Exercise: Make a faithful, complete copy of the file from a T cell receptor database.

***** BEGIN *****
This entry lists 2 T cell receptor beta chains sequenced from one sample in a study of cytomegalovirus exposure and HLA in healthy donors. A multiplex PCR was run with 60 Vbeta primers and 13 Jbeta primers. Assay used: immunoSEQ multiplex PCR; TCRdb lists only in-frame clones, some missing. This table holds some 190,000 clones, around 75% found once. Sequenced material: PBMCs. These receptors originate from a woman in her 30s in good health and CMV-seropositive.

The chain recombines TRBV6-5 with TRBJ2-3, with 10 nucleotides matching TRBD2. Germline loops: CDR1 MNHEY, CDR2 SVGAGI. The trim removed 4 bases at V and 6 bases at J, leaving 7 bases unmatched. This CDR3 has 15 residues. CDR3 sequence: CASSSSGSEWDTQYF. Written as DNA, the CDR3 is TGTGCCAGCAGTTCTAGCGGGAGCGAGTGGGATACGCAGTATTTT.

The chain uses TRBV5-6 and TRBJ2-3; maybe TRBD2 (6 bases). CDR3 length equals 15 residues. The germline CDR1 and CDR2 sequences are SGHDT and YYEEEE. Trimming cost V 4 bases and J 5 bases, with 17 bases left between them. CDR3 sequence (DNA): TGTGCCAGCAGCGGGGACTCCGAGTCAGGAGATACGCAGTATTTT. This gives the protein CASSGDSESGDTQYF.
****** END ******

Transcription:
This entry lists 2 T cell receptor beta chains sequenced from one sample in a study of cytomegalovirus exposure and HLA in healthy donors. A multiplex PCR was run with 60 Vbeta primers and 13 Jbeta primers. Assay used: immunoSEQ multiplex PCR; TCRdb lists only in-frame clones, some missing. This table holds some 190,000 clones, around 75% found once. Sequenced material: PBMCs. These receptors originate from a woman in her 30s in good health and CMV-seropositive.

The chain recombines TRBV6-5 with TRBJ2-3, with 10 nucleotides matching TRBD2. Germline loops: CDR1 MNHEY, CDR2 SVGAGI. The trim removed 4 bases at V and 6 bases at J, leaving 7 bases unmatched. This CDR3 has 15 residues. CDR3 sequence: CASSSSGSEWDTQYF. Written as DNA, the CDR3 is TGTGCCAGCAGTTCTAGCGGGAGCGAGTGGGATACGCAGTATTTT.

The chain uses TRBV5-6 and TRBJ2-3; maybe TRBD2 (6 bases). CDR3 length equals 15 residues. The germline CDR1 and CDR2 sequences are SGHDT and YYEEEE. Trimming cost V 4 bases and J 5 bases, with 17 bases left between them. CDR3 sequence (DNA): TGTGCCAGCAGCGGGGACTCCGAGTCAGGAGATACGCAGTATTTT. This gives the protein CASSGDSESGDTQYF.